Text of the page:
Yahoo! Update: Account Deactivation and Your Call to Action
Yahoo! started spring cleaning some time ago, removing older products with few users and security problems. The company’s next mission is to retire inactive email accounts, starting July 15.
This means that Yahoo! subscribers who do not respond to a message will be unsubscribed, and their accounts will become available for use to new subscribers.
From mid-July through mid-August, all of these inactive accounts will be hard bounced. We’ve noticed an increase in hard bounces to Yahoo!, so they may have already begun to implement this. These inactive accounts havethe potential to be converted into spam traps.
During this process, thischange at Yahoo! is going to have an impact on your email delivery.
There are at least two ways this Yahoo! change could damage your email program:
If someone activates one of those retired emails and you send a marketing message to them, there is a genuine risk they’ll mark your message as spam.
If one of those retired emails is turned into a spam trap, and you send a marketing message to it, your message will be marked as spam.
We strongly recommend you implement this four-step program to ensure that your list stays clean, and that the person who receives your email is the one who signed up for it, not someone who recently activated an address that used to belong to your customer.
1. Examine all your email listsfor Yahoo! subscribers who have not responded in the last 11 months.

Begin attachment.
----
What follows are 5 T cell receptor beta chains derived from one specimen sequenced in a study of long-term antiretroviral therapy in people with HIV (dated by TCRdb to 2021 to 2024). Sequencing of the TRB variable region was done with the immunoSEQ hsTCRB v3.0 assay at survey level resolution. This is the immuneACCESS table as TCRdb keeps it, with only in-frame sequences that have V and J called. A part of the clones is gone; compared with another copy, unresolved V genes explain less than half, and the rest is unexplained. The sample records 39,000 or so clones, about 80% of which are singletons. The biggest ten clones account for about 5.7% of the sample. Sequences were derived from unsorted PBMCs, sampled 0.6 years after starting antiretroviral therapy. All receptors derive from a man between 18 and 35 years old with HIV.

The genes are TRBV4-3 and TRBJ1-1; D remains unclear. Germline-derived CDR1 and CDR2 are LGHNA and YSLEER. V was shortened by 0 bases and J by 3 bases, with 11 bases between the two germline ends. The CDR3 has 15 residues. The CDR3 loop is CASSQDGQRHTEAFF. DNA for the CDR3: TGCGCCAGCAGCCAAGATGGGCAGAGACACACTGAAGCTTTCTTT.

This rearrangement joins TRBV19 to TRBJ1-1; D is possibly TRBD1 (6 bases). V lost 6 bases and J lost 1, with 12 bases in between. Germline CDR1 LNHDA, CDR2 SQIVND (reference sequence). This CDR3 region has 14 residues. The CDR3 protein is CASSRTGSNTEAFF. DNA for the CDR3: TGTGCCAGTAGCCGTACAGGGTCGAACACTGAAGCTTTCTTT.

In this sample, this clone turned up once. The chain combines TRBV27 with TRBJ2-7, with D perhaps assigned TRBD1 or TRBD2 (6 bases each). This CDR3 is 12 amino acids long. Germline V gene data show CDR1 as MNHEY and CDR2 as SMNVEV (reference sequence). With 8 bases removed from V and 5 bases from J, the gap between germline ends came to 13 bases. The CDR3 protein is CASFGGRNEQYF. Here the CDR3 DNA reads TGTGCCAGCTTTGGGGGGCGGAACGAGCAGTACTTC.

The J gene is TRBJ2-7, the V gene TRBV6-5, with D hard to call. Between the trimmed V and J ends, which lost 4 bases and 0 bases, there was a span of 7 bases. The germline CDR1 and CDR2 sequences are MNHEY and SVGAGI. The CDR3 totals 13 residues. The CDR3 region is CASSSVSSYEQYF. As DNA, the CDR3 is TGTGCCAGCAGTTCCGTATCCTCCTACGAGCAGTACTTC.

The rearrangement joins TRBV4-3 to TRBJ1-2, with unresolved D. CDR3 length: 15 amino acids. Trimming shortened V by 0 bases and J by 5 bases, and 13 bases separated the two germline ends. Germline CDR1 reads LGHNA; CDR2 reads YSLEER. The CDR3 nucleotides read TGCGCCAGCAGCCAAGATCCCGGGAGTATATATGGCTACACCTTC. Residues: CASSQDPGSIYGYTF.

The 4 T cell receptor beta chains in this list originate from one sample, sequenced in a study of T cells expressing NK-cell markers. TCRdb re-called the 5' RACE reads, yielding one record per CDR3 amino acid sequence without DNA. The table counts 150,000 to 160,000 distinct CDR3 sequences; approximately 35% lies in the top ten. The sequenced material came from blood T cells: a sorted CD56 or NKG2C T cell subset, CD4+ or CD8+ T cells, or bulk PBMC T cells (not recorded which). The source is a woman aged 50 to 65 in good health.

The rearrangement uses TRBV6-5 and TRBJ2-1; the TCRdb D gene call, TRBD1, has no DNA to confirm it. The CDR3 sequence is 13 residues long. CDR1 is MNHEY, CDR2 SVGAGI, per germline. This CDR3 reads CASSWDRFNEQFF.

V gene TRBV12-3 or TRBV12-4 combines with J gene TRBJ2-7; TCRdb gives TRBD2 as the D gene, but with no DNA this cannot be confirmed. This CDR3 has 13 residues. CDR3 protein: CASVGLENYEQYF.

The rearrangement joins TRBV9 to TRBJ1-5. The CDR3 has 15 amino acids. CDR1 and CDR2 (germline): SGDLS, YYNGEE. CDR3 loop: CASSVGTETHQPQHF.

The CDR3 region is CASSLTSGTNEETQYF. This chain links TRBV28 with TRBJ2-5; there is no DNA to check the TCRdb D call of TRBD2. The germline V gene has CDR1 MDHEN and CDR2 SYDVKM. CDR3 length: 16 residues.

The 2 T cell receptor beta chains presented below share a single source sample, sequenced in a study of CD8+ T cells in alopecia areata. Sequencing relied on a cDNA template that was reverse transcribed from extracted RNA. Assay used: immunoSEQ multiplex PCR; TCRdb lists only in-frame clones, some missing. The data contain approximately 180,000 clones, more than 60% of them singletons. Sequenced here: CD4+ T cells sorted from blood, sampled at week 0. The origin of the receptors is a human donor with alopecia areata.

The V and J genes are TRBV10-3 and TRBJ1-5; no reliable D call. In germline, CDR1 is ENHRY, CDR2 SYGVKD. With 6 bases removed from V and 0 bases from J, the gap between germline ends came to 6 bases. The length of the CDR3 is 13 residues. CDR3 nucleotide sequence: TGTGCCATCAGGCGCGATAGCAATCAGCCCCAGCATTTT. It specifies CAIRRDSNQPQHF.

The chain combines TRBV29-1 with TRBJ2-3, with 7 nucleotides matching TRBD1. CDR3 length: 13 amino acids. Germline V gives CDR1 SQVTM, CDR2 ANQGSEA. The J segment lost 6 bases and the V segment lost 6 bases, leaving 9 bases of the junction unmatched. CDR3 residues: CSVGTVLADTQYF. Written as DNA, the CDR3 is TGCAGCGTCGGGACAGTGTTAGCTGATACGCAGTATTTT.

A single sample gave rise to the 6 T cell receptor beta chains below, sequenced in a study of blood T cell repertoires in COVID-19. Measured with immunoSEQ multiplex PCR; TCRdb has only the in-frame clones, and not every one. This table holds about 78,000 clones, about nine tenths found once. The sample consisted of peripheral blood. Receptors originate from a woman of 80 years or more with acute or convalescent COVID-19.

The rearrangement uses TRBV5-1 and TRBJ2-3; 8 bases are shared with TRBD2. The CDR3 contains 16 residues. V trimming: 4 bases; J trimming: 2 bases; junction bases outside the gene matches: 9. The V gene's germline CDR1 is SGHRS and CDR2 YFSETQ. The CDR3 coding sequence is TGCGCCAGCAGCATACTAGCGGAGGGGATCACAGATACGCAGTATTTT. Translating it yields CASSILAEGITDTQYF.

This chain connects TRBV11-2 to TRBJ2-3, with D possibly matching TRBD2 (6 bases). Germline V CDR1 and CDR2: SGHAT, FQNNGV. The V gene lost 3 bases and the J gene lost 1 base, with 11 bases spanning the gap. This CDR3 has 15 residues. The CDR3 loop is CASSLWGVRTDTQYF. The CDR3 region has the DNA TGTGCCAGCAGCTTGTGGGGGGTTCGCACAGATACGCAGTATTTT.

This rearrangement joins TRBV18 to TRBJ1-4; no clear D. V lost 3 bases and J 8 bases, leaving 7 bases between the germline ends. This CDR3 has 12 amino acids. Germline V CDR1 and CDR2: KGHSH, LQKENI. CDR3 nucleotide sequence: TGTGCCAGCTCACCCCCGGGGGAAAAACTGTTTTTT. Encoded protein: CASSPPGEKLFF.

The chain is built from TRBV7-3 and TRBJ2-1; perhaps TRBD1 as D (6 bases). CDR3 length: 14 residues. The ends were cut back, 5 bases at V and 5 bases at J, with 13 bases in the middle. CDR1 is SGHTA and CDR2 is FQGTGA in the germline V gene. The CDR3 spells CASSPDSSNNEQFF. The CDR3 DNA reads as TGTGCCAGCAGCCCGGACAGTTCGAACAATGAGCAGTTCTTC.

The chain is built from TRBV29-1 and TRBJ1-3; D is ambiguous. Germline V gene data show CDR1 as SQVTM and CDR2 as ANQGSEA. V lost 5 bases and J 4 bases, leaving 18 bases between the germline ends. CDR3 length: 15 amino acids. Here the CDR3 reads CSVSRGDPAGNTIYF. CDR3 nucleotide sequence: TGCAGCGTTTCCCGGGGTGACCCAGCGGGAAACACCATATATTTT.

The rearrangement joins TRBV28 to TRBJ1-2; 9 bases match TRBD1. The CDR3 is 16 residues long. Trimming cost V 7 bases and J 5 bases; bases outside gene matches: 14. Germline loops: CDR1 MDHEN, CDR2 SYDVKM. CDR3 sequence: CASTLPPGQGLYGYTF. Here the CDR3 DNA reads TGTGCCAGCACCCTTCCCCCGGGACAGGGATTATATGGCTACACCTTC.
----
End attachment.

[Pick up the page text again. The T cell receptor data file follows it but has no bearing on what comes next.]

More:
Segment these addresses for a campaign to be sent during the last half of July and the early part of August. The intent is to ensure that you have appropriate bounces for these accounts.
A re-engagement campaign with a small incentive would serve the dual purpose of suppressing the accounts Yahoo! is re-activating and encouraging disengaged customers to come back.
2. Protect your customers. Transactional emails usually contain personal information, and it is vital to protect your customers’ identities during this transition.
If you send account updates, make sure that you send them during late July through early August to your Yahoo! subscribers.
Create a suppression list for any addresses at Yahoo! where there have been no responses in 11 months. Include any addresses which hard bounce from the above campaign in that suppression list.
3. Send from a monitored email address or use a profile center with a change-of-address form. This will allow subscribers to contact you to change their email address and notify you, if you happen to be sending email to the new owner of an email address.
4. Be willing to suppress any unengaged Yahoo! email addresses you do not include in your late July or early August sends. Protect your customers’ identities, and respect the inboxes of the new individuals who obtain those addresses.
Take advantage of the time period for which Yahoo! has confirmed these addresses will be hard bounced, and do the right things. You’ll find yourself with a cleaner list, and protect your customers.
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